Swimming prohibited: BVG-Stadion and Freibad Lichtenberg

Filed 19/6/2014 |
Summer is here! Berlin’s outdoor swimming pools reopened the weekend before last so it’s official. All over the city, red-faced sweaty Berliners are piling into overcrowded bathtubs to jostle with flabby beer bellies, hairy armpits, nipples and Wurst. Overfed screaming kids scurry around the perimeters, splashing in and out of the simmering stew of human flesh to complete the authentic Berliner experience.
The scene is replicated all over the city as the natives do their best to escape the sweltering heat by contributing to it.* All over? Well, not quite...
Some outdoor pools are now spared the seasonal invasion of the quivering masses. Some Freibäder have served their time and are left to recover from their ordeal in the relative peace of abandonment.
Bring your own water if you want to go swimming at the BVG-Freibad in Lichtenberg. The plug was pulled on this one in the late 1980s. I’m guessing Mauerfall spelled the end here too. Incredible how many endeavors were dependent on that wall…
The East Berliners used to use the pool for casual frolicking, splashing and general water-based merriment. I’m sure it was more dignified than the carry on the locals get up to nowadays…
It was once used by foreign swimmers to train for the 1936 Olympics and by native swimmers (I assume) training for the 1932 games. Those were the Los Angeles games, hence the assumption.
There was no swimming at all after the war until the East German authorities reopened it again in the 1970s.
The whole thing was built in 1928 to complement (not compliment, though I suppose it is a compliment) the neighboring BVG-Stadion, also known somewhat confusingly nowadays as the BVB-Stadion. There’s another BVB stadium in Dortmund of course, the biggest in Germany, but it’s in much better condition than this one, which is held together by a net. It’s literally the stadium’s last stand.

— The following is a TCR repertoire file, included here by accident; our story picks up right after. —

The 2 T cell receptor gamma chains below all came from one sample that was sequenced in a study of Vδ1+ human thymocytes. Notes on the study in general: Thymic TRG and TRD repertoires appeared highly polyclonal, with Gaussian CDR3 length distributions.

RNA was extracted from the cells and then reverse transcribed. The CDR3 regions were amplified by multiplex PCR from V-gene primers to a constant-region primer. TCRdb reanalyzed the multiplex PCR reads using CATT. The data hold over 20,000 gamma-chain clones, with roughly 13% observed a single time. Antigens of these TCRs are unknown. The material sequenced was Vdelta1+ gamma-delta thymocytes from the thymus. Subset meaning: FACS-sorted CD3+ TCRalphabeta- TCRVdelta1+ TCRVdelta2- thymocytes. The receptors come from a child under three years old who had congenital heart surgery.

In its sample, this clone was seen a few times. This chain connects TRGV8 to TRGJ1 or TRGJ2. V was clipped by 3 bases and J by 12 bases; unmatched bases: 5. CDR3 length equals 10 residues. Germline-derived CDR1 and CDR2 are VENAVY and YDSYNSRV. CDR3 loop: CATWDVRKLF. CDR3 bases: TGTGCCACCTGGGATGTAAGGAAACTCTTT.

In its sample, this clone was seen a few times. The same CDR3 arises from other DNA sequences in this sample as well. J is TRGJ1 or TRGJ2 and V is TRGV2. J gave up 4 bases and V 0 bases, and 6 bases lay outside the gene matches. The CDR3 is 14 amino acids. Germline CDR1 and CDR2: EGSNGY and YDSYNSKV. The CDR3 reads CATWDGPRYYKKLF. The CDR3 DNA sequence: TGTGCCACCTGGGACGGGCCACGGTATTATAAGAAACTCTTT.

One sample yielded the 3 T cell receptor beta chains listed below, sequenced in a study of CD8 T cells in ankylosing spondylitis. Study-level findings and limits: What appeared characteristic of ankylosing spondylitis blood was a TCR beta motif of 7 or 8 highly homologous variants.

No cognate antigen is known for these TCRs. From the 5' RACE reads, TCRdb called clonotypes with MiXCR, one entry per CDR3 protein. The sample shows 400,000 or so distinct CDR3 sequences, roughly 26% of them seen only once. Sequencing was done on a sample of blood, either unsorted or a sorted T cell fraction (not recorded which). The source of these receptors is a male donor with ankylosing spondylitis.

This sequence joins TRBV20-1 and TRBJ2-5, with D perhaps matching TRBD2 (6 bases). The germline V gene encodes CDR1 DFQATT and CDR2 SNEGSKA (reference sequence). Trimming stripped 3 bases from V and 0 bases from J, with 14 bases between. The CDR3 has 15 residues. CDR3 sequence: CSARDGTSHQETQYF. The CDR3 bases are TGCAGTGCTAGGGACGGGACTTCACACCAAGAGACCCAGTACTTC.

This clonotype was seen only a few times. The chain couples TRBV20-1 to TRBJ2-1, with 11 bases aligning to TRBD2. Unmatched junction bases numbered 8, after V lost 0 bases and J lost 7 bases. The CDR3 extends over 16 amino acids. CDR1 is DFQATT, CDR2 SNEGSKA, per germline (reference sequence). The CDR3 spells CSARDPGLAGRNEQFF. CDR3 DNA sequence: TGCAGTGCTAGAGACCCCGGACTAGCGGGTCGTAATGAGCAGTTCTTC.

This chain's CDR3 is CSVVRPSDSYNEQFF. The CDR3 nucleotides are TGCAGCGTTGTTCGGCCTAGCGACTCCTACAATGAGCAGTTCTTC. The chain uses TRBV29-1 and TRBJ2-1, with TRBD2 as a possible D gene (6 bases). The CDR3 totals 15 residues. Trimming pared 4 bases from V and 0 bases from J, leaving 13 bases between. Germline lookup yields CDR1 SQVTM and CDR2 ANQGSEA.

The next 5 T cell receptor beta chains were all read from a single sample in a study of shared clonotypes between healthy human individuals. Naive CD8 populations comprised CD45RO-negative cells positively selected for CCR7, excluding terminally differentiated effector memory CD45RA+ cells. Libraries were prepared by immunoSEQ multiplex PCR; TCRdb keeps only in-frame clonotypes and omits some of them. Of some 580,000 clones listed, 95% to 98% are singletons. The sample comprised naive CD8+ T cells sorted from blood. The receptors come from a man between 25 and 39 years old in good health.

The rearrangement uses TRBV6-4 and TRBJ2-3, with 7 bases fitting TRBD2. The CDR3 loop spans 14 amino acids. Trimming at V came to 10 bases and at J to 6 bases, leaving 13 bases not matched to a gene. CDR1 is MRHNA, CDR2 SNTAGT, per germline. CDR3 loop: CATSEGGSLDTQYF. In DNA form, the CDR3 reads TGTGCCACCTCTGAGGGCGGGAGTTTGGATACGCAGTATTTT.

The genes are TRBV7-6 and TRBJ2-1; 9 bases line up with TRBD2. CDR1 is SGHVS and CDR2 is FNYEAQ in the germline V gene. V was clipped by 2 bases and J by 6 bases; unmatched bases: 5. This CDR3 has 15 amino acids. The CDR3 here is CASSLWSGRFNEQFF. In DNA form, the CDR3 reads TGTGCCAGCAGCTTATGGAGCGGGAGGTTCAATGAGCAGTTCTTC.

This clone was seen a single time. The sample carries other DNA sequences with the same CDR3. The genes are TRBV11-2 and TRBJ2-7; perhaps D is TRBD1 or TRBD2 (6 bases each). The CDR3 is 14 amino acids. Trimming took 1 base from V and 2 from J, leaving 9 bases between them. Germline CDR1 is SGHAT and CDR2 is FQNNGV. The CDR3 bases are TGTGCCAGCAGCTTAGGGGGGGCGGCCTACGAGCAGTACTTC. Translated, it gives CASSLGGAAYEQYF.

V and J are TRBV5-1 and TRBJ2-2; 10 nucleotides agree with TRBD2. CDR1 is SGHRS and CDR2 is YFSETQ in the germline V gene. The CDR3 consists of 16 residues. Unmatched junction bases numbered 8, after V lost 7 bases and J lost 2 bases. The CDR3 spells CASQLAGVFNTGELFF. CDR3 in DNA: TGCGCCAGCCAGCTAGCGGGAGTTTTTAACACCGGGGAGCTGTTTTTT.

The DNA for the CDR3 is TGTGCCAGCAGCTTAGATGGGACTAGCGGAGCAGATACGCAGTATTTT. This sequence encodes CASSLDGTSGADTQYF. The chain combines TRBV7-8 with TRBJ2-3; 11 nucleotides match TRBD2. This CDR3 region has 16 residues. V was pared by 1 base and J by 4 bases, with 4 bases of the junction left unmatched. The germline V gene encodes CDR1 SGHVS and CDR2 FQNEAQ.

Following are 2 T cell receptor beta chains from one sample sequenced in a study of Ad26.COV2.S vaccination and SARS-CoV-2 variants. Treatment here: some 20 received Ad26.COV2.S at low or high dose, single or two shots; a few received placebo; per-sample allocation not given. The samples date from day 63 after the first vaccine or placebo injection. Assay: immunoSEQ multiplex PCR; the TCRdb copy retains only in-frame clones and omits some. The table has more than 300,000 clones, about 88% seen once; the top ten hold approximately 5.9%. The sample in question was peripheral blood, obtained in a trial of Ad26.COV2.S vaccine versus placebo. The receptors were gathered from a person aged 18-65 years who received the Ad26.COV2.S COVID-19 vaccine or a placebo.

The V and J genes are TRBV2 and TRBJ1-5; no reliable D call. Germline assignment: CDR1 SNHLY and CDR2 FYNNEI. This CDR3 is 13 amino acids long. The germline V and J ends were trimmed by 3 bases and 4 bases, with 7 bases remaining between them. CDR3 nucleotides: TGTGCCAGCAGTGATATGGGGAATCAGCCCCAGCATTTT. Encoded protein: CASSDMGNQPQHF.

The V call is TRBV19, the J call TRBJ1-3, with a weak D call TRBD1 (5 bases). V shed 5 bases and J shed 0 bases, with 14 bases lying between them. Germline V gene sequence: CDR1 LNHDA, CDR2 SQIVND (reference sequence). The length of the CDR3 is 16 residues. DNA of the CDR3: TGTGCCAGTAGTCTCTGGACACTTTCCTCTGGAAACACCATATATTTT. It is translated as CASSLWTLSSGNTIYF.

The stadium was built in 1920 beside the nearby Lichtenberger Stadion, built the same year. That’s fucked too. Jeez, is there anything here that isn’t?! But the Lichtenberger stadium is completely gone, overgrown by trees and generally reclaimed by nature. Nature was here first so I guess we can’t complain…
The BVG stadium got its name in 1928 when the city transportation authority Berliner Verkehrsbetriebe (BVG) was formed and took it over. Evidently they were football fans and they wanted their own stadium. If you ever tried playing football matches in a U-Bahn you’d understand why.
German army anti-aircraft forces were stationed here toward the end of the war when it became home to a munitions storage facility. Of course, this became a magnet for Red Army soldiers advancing along Frankfurter Allee.
The bombs rained down, particularly as there was also an industrial area beside it. The old flak towers ended up being covered in rubble.
After the war, in 1949, it became home to the newly formed SV Berliner VG 49 sports club, who persist with handball, football, athletics, bowling, volleyball and so on to this day. They don’t use the stand anymore of course. Nobody uses that, not even the pigeons, who are wary of the whole thing falling down.
Due to the division of East and West Berlin, the BVG was split as well, with the eastern version becoming the VEB Kombinat Berliner Verkehrsbetriebe (BVB) in 1969. Hence the BVB stadium name. Nothing to do with Borussia Dortmund.
All the companies in the DDR were called VEB something or other, VEB standing for Volkseigener Betrieb or Publicly Owned Operation. The Kombinat part meant Group, so effectively the BVB was the Berlin transport authority as a publicly owned group.
They did work to restore the stadium in the late 1990s, when they found more than five tons of munitions and a 250kg bomb, dropped from an aircraft, which had to be defused. No wonder there was always an explosive atmosphere at games.
Nowadays it’s a bit flat, with no one allowed in the stand and no one allowed swim in the pool. Not that you’d want to swim in a swimming pool of snail-shells. They were great for my young sidekick – “Look, more snails!” – but if you’re into shells, you should really just head to the sea.